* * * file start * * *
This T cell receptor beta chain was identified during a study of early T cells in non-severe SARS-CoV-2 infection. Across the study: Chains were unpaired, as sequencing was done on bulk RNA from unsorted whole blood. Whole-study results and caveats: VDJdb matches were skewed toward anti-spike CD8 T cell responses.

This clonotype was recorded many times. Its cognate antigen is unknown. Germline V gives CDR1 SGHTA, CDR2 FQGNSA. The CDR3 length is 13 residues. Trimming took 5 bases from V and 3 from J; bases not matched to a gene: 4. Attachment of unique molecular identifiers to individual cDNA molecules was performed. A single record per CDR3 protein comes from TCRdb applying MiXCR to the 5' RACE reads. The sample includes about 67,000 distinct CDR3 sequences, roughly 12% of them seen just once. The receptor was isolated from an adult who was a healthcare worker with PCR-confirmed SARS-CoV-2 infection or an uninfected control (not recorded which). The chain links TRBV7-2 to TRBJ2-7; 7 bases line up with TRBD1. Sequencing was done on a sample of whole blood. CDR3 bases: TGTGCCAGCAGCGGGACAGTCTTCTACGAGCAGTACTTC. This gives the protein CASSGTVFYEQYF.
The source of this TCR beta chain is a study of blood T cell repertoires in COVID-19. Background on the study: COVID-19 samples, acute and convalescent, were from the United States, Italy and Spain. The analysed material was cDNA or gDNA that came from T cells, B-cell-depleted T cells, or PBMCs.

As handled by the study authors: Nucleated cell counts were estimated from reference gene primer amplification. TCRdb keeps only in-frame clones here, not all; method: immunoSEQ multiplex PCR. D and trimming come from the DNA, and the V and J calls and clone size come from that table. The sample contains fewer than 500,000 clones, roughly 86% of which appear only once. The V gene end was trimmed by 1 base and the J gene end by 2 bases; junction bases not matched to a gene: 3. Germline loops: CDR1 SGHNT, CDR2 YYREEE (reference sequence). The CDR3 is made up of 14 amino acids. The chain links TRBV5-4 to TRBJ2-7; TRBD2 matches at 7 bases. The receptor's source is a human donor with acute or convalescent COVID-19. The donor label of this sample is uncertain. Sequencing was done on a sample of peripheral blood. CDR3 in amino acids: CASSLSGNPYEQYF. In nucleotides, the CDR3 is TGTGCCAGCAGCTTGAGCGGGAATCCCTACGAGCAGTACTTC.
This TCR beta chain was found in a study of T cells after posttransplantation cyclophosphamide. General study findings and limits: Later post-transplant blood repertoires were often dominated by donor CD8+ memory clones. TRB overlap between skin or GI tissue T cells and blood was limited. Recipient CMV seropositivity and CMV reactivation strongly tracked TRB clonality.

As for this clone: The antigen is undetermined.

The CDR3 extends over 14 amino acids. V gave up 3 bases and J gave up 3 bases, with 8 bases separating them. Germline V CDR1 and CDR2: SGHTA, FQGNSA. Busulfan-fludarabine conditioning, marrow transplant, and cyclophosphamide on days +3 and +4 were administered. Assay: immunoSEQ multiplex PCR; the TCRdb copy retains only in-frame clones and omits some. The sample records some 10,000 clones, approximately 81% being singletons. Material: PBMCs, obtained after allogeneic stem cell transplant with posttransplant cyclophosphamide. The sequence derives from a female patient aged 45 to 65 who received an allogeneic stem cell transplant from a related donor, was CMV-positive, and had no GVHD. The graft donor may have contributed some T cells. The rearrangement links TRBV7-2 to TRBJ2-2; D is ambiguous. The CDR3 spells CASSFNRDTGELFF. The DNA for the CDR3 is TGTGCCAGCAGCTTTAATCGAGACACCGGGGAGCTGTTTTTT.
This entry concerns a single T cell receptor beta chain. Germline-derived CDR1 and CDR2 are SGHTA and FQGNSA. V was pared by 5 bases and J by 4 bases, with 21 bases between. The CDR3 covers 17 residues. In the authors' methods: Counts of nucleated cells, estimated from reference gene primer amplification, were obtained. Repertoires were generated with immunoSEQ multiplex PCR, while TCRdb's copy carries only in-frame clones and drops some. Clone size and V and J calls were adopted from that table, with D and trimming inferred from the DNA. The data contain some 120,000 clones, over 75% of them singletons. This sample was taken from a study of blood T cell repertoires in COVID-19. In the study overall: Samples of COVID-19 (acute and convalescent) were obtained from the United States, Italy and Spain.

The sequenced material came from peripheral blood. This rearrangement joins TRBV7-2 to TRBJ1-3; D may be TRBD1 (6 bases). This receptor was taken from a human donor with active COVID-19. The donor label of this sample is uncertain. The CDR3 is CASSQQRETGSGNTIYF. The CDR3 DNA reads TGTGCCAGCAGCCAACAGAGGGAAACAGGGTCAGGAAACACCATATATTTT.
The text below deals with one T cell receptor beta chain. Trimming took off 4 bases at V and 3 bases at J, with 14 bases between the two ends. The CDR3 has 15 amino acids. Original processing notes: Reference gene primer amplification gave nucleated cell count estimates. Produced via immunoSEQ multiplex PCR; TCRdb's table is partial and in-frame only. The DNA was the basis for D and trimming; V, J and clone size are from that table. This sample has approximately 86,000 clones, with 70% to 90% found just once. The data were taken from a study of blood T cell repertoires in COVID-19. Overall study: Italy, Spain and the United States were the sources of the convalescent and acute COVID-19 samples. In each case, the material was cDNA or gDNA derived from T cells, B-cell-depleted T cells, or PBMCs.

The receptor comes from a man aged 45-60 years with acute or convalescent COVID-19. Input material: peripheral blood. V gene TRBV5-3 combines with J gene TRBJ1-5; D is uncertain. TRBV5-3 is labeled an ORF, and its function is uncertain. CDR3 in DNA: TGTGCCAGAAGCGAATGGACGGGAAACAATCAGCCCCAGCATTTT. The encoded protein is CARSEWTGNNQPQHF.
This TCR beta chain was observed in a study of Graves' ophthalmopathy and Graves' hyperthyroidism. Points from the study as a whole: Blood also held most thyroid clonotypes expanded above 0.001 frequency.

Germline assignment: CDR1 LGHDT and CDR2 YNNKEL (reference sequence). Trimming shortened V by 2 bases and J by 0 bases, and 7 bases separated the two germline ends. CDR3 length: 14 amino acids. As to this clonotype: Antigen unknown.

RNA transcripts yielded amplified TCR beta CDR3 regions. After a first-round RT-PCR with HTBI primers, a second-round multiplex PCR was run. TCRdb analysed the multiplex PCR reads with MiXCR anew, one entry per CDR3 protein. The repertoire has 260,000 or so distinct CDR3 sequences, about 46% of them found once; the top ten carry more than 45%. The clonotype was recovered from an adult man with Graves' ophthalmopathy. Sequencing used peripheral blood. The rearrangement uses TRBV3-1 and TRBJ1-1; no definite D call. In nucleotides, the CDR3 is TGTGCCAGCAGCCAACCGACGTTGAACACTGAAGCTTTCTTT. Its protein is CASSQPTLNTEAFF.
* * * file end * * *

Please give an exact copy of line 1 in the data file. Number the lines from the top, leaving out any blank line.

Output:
This T cell receptor beta chain was identified during a study of early T cells in non-severe SARS-CoV-2 infection. Across the study: Chains were unpaired, as sequencing was done on bulk RNA from unsorted whole blood. Whole-study results and caveats: VDJdb matches were skewed toward anti-spike CD8 T cell responses.